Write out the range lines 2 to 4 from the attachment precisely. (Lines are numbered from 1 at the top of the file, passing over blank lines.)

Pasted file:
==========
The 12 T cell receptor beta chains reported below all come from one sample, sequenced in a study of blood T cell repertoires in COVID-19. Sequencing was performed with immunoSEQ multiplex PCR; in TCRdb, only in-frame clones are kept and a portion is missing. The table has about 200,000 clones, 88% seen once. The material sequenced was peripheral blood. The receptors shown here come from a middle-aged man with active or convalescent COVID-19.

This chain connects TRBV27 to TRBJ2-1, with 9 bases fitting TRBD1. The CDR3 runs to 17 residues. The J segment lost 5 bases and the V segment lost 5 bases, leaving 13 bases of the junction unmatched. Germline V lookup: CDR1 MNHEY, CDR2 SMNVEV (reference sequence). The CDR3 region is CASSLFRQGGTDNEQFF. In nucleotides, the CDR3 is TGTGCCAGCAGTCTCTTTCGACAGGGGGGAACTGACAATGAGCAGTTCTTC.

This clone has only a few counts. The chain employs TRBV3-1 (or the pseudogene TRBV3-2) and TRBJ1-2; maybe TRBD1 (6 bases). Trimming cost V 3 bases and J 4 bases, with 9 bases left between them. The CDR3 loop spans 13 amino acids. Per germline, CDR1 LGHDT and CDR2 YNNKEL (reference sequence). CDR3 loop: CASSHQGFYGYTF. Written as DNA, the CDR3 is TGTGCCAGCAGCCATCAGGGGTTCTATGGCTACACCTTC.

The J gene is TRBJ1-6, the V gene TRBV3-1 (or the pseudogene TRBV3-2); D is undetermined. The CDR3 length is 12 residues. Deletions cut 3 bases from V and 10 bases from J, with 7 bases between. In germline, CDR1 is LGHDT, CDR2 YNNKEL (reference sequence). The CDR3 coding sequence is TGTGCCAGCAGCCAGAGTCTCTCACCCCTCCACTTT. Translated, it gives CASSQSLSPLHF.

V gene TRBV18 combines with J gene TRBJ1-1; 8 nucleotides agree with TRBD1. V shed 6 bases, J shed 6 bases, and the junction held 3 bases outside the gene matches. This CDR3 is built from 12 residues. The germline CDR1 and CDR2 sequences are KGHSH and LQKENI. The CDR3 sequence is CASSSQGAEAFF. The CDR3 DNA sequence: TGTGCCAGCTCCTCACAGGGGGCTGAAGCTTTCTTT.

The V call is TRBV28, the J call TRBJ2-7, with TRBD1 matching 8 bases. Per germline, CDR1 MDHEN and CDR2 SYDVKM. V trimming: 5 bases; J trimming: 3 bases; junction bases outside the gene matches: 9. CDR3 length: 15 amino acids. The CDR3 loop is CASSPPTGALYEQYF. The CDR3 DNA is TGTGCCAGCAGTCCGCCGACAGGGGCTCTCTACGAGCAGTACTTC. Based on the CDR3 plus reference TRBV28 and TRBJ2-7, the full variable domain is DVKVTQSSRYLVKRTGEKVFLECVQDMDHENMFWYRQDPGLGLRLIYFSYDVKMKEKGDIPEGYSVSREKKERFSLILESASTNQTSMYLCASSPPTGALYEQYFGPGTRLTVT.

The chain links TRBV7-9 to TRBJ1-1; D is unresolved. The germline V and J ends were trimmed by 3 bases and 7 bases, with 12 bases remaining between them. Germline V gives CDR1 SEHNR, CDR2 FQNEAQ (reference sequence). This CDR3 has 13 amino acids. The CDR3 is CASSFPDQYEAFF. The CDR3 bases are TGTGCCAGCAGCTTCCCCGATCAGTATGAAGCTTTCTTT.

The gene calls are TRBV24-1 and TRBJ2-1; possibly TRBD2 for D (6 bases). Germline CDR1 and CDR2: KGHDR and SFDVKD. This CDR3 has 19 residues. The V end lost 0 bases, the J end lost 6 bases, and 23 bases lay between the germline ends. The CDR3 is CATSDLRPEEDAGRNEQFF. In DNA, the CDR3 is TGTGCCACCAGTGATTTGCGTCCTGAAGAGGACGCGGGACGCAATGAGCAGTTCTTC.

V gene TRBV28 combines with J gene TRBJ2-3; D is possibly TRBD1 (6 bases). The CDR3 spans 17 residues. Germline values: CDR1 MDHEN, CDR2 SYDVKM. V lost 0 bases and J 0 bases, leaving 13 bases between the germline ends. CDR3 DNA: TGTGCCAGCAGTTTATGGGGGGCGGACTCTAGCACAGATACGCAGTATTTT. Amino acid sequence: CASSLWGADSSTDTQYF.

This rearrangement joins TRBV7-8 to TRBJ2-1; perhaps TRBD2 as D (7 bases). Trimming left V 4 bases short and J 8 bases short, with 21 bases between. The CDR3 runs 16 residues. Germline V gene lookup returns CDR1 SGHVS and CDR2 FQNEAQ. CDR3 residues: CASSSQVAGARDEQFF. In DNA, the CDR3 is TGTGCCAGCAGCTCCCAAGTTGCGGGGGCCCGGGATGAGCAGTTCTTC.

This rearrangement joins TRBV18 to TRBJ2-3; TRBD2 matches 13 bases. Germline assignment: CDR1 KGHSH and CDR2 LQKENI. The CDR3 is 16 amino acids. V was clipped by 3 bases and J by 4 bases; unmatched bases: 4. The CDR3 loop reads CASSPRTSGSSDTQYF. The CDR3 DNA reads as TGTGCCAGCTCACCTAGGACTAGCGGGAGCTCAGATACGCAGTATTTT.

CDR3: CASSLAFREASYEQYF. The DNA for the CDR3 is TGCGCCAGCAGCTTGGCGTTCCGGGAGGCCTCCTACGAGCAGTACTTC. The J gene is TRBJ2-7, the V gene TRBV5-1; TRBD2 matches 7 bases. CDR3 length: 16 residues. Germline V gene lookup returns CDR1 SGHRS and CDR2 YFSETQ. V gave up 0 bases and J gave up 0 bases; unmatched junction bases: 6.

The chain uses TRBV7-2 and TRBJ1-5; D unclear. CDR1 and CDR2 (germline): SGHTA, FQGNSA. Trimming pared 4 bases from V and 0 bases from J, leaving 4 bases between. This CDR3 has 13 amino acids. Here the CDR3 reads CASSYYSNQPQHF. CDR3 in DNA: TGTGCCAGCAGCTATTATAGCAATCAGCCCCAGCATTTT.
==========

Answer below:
This chain connects TRBV27 to TRBJ2-1, with 9 bases fitting TRBD1. The CDR3 runs to 17 residues. The J segment lost 5 bases and the V segment lost 5 bases, leaving 13 bases of the junction unmatched. Germline V lookup: CDR1 MNHEY, CDR2 SMNVEV (reference sequence). The CDR3 region is CASSLFRQGGTDNEQFF. In nucleotides, the CDR3 is TGTGCCAGCAGTCTCTTTCGACAGGGGGGAACTGACAATGAGCAGTTCTTC.

This clone has only a few counts. The chain employs TRBV3-1 (or the pseudogene TRBV3-2) and TRBJ1-2; maybe TRBD1 (6 bases). Trimming cost V 3 bases and J 4 bases, with 9 bases left between them. The CDR3 loop spans 13 amino acids. Per germline, CDR1 LGHDT and CDR2 YNNKEL (reference sequence). CDR3 loop: CASSHQGFYGYTF. Written as DNA, the CDR3 is TGTGCCAGCAGCCATCAGGGGTTCTATGGCTACACCTTC.

The J gene is TRBJ1-6, the V gene TRBV3-1 (or the pseudogene TRBV3-2); D is undetermined. The CDR3 length is 12 residues. Deletions cut 3 bases from V and 10 bases from J, with 7 bases between. In germline, CDR1 is LGHDT, CDR2 YNNKEL (reference sequence). The CDR3 coding sequence is TGTGCCAGCAGCCAGAGTCTCTCACCCCTCCACTTT. Translated, it gives CASSQSLSPLHF.